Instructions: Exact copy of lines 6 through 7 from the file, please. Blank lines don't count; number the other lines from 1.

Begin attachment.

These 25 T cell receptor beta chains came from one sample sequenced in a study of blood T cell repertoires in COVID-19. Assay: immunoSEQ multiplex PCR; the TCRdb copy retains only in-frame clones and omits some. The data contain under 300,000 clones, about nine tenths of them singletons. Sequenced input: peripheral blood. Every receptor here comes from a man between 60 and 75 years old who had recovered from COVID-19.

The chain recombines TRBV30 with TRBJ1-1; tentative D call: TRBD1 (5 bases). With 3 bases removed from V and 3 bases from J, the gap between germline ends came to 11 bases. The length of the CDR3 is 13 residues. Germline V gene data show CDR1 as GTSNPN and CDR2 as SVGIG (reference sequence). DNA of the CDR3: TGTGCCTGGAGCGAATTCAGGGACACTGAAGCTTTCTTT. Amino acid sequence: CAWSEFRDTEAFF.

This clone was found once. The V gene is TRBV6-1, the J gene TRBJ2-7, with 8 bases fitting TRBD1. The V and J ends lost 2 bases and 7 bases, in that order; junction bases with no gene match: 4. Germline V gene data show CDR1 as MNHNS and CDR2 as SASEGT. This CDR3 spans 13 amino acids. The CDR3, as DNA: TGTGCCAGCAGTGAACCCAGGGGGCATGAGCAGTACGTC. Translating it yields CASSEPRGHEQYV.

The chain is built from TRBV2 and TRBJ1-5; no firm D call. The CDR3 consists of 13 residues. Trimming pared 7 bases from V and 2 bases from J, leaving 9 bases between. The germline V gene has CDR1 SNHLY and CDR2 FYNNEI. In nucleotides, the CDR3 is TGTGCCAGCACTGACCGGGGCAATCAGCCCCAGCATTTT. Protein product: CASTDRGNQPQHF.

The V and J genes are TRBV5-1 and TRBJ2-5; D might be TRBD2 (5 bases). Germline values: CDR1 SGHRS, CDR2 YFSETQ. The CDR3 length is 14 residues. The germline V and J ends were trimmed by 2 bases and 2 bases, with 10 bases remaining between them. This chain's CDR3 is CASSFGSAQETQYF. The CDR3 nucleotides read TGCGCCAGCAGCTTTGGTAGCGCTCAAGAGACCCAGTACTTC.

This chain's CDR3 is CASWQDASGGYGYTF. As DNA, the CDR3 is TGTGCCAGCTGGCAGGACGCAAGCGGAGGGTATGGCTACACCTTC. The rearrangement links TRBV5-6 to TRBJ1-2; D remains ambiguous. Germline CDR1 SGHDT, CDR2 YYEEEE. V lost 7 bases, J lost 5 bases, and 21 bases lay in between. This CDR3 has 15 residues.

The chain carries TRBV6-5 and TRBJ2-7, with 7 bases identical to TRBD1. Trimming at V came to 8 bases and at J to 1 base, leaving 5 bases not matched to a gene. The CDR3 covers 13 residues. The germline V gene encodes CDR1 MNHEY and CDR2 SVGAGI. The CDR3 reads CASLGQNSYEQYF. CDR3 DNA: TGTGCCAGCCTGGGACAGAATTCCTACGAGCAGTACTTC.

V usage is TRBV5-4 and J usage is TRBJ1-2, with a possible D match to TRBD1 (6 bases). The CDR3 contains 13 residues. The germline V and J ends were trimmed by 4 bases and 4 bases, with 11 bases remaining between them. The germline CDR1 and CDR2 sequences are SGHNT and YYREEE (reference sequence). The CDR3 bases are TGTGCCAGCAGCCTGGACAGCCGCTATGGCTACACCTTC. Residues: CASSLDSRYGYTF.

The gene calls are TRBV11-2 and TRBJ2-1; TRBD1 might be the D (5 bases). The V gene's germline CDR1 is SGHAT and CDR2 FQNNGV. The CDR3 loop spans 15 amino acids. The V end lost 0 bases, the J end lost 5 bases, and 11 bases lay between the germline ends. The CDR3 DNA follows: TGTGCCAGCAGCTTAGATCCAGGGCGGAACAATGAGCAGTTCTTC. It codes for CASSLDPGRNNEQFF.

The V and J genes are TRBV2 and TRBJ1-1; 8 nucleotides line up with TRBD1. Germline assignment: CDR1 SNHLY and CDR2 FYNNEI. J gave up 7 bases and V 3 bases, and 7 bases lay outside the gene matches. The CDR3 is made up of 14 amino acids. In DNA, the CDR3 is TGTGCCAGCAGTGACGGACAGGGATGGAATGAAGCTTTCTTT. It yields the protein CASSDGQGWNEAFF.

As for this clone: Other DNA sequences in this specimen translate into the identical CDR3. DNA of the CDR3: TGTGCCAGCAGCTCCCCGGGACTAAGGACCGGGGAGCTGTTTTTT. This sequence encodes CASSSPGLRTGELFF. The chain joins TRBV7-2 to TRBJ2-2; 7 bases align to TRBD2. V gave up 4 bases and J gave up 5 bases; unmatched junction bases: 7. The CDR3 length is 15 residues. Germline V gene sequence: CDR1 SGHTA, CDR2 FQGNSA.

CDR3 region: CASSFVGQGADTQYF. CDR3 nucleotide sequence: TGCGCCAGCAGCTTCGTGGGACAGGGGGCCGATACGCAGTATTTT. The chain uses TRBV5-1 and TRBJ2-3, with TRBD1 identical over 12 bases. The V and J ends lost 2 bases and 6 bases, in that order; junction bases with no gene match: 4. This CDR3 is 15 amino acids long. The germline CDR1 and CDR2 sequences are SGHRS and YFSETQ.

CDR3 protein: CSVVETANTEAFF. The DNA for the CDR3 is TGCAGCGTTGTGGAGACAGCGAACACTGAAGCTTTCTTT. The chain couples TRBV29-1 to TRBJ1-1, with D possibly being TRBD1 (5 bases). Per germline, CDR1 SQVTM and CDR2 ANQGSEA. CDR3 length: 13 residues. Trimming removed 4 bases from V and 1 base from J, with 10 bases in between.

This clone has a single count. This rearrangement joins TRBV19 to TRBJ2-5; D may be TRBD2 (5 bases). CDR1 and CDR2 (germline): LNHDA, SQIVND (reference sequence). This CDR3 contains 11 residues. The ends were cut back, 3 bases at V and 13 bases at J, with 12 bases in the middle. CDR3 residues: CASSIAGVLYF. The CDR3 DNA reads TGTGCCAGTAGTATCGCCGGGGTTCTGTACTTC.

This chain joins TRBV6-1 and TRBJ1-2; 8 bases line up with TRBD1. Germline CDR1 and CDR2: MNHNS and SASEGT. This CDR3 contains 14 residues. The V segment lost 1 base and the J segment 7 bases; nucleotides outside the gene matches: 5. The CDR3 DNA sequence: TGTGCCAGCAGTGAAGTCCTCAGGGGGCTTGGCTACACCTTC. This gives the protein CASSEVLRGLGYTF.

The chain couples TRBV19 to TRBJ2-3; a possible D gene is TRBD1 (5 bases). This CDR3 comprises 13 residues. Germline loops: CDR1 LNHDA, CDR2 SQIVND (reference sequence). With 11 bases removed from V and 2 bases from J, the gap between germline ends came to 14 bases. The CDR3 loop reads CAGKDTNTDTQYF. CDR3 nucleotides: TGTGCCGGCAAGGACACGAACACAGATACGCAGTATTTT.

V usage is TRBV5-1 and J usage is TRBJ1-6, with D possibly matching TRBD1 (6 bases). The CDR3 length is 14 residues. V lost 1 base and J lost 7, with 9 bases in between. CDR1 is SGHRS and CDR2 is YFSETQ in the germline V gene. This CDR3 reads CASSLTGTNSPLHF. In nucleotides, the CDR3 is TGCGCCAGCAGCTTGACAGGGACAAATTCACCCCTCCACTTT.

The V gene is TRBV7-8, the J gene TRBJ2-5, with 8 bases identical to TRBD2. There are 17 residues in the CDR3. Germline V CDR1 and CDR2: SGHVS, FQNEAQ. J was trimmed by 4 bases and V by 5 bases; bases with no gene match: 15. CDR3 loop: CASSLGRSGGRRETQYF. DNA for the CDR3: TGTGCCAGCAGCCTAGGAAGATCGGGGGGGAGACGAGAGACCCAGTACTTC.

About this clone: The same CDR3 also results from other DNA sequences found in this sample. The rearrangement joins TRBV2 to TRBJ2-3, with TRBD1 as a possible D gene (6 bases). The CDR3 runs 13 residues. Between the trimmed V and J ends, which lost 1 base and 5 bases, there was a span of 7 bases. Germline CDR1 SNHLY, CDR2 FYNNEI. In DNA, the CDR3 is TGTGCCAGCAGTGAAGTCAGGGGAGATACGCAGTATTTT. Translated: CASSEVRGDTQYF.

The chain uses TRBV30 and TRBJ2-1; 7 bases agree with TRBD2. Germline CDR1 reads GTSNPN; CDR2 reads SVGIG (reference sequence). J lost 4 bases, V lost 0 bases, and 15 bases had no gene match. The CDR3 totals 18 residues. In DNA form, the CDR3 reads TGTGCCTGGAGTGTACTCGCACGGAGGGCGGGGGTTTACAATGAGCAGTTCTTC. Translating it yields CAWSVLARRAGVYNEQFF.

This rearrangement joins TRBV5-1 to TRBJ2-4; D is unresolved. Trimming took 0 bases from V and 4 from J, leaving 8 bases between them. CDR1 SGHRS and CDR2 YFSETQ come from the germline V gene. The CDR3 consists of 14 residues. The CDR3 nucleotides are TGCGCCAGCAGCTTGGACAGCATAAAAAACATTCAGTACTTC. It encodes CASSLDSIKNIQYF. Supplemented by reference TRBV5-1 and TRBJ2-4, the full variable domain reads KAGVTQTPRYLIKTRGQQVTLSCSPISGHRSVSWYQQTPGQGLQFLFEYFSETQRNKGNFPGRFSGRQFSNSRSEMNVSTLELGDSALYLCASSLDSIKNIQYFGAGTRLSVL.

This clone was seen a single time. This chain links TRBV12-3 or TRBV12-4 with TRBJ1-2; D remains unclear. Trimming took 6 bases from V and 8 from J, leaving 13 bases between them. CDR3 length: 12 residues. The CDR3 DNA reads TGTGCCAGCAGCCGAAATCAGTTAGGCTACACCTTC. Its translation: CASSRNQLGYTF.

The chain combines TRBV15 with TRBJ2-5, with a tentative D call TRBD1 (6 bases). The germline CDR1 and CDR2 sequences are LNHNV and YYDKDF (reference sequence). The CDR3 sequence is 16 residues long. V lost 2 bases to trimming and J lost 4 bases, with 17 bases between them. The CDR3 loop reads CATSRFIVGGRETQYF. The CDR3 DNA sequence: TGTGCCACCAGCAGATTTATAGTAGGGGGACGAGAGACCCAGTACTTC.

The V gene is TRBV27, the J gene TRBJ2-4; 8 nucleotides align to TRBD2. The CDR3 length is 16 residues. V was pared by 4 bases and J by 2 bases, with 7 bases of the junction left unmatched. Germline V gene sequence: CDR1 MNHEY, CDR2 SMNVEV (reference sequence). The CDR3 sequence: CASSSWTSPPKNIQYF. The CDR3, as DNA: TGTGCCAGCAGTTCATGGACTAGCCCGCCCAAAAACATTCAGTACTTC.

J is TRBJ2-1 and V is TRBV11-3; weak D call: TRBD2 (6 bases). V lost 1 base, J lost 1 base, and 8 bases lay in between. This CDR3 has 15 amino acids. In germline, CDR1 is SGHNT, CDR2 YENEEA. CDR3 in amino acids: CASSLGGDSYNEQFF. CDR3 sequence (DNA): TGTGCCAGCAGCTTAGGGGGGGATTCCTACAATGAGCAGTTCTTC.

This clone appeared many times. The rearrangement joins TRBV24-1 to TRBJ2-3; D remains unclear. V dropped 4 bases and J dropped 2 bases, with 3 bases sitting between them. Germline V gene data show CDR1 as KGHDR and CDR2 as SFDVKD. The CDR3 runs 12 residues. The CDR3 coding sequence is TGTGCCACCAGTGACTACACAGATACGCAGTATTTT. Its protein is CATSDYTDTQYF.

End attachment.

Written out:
This chain's CDR3 is CASWQDASGGYGYTF. As DNA, the CDR3 is TGTGCCAGCTGGCAGGACGCAAGCGGAGGGTATGGCTACACCTTC. The rearrangement links TRBV5-6 to TRBJ1-2; D remains ambiguous. Germline CDR1 SGHDT, CDR2 YYEEEE. V lost 7 bases, J lost 5 bases, and 21 bases lay in between. This CDR3 has 15 residues.

The chain carries TRBV6-5 and TRBJ2-7, with 7 bases identical to TRBD1. Trimming at V came to 8 bases and at J to 1 base, leaving 5 bases not matched to a gene. The CDR3 covers 13 residues. The germline V gene encodes CDR1 MNHEY and CDR2 SVGAGI. The CDR3 reads CASLGQNSYEQYF. CDR3 DNA: TGTGCCAGCCTGGGACAGAATTCCTACGAGCAGTACTTC.